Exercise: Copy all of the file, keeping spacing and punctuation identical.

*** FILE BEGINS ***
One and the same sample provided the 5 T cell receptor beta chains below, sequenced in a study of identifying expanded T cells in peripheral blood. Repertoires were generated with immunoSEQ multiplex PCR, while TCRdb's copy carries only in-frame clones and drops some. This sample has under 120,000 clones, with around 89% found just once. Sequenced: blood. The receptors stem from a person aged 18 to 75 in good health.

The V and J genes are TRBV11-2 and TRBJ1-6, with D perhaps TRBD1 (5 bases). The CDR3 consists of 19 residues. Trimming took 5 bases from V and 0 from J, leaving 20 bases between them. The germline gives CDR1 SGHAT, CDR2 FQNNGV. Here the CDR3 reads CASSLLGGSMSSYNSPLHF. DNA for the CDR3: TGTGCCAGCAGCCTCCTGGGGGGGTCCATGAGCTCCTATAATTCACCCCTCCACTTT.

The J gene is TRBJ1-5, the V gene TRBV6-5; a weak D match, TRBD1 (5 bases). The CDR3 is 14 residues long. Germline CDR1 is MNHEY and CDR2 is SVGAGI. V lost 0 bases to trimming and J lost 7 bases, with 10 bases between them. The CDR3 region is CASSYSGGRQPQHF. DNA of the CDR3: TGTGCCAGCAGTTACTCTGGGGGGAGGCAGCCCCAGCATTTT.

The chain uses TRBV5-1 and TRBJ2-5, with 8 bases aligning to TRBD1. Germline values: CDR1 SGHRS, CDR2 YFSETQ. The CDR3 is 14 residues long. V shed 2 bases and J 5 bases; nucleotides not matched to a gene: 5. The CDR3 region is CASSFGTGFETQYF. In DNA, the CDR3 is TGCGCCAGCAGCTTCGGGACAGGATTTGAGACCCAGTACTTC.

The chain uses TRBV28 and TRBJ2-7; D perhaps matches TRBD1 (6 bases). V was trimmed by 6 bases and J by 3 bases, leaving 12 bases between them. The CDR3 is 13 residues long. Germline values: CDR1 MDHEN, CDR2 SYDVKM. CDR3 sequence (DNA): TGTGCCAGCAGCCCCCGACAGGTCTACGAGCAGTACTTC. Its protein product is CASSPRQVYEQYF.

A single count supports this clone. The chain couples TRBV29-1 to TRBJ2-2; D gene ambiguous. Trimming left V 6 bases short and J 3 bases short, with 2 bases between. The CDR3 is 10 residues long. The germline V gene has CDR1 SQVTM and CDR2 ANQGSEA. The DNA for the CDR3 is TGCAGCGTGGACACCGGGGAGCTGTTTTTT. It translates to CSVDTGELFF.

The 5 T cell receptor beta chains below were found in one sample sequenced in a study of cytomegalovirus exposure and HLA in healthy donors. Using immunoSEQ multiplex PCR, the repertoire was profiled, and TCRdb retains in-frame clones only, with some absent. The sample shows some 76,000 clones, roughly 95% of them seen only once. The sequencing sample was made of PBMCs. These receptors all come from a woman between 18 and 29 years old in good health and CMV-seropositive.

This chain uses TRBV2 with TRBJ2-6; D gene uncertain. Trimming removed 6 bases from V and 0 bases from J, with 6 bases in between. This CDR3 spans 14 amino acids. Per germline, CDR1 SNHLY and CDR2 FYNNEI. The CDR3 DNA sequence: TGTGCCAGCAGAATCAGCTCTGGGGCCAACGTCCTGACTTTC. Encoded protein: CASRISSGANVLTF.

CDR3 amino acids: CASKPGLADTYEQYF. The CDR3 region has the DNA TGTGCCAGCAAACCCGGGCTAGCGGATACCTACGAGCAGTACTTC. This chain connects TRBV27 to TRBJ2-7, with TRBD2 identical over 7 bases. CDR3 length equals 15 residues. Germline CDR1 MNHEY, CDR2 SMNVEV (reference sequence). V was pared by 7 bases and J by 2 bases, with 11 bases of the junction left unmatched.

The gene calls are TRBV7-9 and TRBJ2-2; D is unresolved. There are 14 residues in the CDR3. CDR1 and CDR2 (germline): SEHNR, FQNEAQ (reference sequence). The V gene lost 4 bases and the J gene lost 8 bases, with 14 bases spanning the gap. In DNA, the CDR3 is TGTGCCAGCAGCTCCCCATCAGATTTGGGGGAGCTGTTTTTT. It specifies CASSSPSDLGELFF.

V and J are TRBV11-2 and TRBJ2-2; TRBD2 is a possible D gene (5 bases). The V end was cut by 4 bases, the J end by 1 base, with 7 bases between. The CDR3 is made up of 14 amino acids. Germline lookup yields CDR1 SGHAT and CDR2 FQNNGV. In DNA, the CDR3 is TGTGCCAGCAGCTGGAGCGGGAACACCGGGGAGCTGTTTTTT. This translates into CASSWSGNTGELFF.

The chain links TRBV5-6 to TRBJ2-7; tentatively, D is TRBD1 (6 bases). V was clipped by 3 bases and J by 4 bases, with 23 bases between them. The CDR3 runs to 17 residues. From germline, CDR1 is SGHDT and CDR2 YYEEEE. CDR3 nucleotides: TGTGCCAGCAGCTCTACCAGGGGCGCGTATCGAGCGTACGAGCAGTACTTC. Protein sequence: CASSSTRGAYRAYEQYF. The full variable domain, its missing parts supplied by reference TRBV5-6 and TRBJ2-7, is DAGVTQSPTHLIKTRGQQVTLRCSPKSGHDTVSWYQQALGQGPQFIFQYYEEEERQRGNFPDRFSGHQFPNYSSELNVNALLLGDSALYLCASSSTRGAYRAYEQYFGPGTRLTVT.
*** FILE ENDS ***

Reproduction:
One and the same sample provided the 5 T cell receptor beta chains below, sequenced in a study of identifying expanded T cells in peripheral blood. Repertoires were generated with immunoSEQ multiplex PCR, while TCRdb's copy carries only in-frame clones and drops some. This sample has under 120,000 clones, with around 89% found just once. Sequenced: blood. The receptors stem from a person aged 18 to 75 in good health.

The V and J genes are TRBV11-2 and TRBJ1-6, with D perhaps TRBD1 (5 bases). The CDR3 consists of 19 residues. Trimming took 5 bases from V and 0 from J, leaving 20 bases between them. The germline gives CDR1 SGHAT, CDR2 FQNNGV. Here the CDR3 reads CASSLLGGSMSSYNSPLHF. DNA for the CDR3: TGTGCCAGCAGCCTCCTGGGGGGGTCCATGAGCTCCTATAATTCACCCCTCCACTTT.

The J gene is TRBJ1-5, the V gene TRBV6-5; a weak D match, TRBD1 (5 bases). The CDR3 is 14 residues long. Germline CDR1 is MNHEY and CDR2 is SVGAGI. V lost 0 bases to trimming and J lost 7 bases, with 10 bases between them. The CDR3 region is CASSYSGGRQPQHF. DNA of the CDR3: TGTGCCAGCAGTTACTCTGGGGGGAGGCAGCCCCAGCATTTT.

The chain uses TRBV5-1 and TRBJ2-5, with 8 bases aligning to TRBD1. Germline values: CDR1 SGHRS, CDR2 YFSETQ. The CDR3 is 14 residues long. V shed 2 bases and J 5 bases; nucleotides not matched to a gene: 5. The CDR3 region is CASSFGTGFETQYF. In DNA, the CDR3 is TGCGCCAGCAGCTTCGGGACAGGATTTGAGACCCAGTACTTC.

The chain uses TRBV28 and TRBJ2-7; D perhaps matches TRBD1 (6 bases). V was trimmed by 6 bases and J by 3 bases, leaving 12 bases between them. The CDR3 is 13 residues long. Germline values: CDR1 MDHEN, CDR2 SYDVKM. CDR3 sequence (DNA): TGTGCCAGCAGCCCCCGACAGGTCTACGAGCAGTACTTC. Its protein product is CASSPRQVYEQYF.

A single count supports this clone. The chain couples TRBV29-1 to TRBJ2-2; D gene ambiguous. Trimming left V 6 bases short and J 3 bases short, with 2 bases between. The CDR3 is 10 residues long. The germline V gene has CDR1 SQVTM and CDR2 ANQGSEA. The DNA for the CDR3 is TGCAGCGTGGACACCGGGGAGCTGTTTTTT. It translates to CSVDTGELFF.

The 5 T cell receptor beta chains below were found in one sample sequenced in a study of cytomegalovirus exposure and HLA in healthy donors. Using immunoSEQ multiplex PCR, the repertoire was profiled, and TCRdb retains in-frame clones only, with some absent. The sample shows some 76,000 clones, roughly 95% of them seen only once. The sequencing sample was made of PBMCs. These receptors all come from a woman between 18 and 29 years old in good health and CMV-seropositive.

This chain uses TRBV2 with TRBJ2-6; D gene uncertain. Trimming removed 6 bases from V and 0 bases from J, with 6 bases in between. This CDR3 spans 14 amino acids. Per germline, CDR1 SNHLY and CDR2 FYNNEI. The CDR3 DNA sequence: TGTGCCAGCAGAATCAGCTCTGGGGCCAACGTCCTGACTTTC. Encoded protein: CASRISSGANVLTF.

CDR3 amino acids: CASKPGLADTYEQYF. The CDR3 region has the DNA TGTGCCAGCAAACCCGGGCTAGCGGATACCTACGAGCAGTACTTC. This chain connects TRBV27 to TRBJ2-7, with TRBD2 identical over 7 bases. CDR3 length equals 15 residues. Germline CDR1 MNHEY, CDR2 SMNVEV (reference sequence). V was pared by 7 bases and J by 2 bases, with 11 bases of the junction left unmatched.

The gene calls are TRBV7-9 and TRBJ2-2; D is unresolved. There are 14 residues in the CDR3. CDR1 and CDR2 (germline): SEHNR, FQNEAQ (reference sequence). The V gene lost 4 bases and the J gene lost 8 bases, with 14 bases spanning the gap. In DNA, the CDR3 is TGTGCCAGCAGCTCCCCATCAGATTTGGGGGAGCTGTTTTTT. It specifies CASSSPSDLGELFF.

V and J are TRBV11-2 and TRBJ2-2; TRBD2 is a possible D gene (5 bases). The V end was cut by 4 bases, the J end by 1 base, with 7 bases between. The CDR3 is made up of 14 amino acids. Germline lookup yields CDR1 SGHAT and CDR2 FQNNGV. In DNA, the CDR3 is TGTGCCAGCAGCTGGAGCGGGAACACCGGGGAGCTGTTTTTT. This translates into CASSWSGNTGELFF.

The chain links TRBV5-6 to TRBJ2-7; tentatively, D is TRBD1 (6 bases). V was clipped by 3 bases and J by 4 bases, with 23 bases between them. The CDR3 runs to 17 residues. From germline, CDR1 is SGHDT and CDR2 YYEEEE. CDR3 nucleotides: TGTGCCAGCAGCTCTACCAGGGGCGCGTATCGAGCGTACGAGCAGTACTTC. Protein sequence: CASSSTRGAYRAYEQYF. The full variable domain, its missing parts supplied by reference TRBV5-6 and TRBJ2-7, is DAGVTQSPTHLIKTRGQQVTLRCSPKSGHDTVSWYQQALGQGPQFIFQYYEEEERQRGNFPDRFSGHQFPNYSSELNVNALLLGDSALYLCASSSTRGAYRAYEQYFGPGTRLTVT.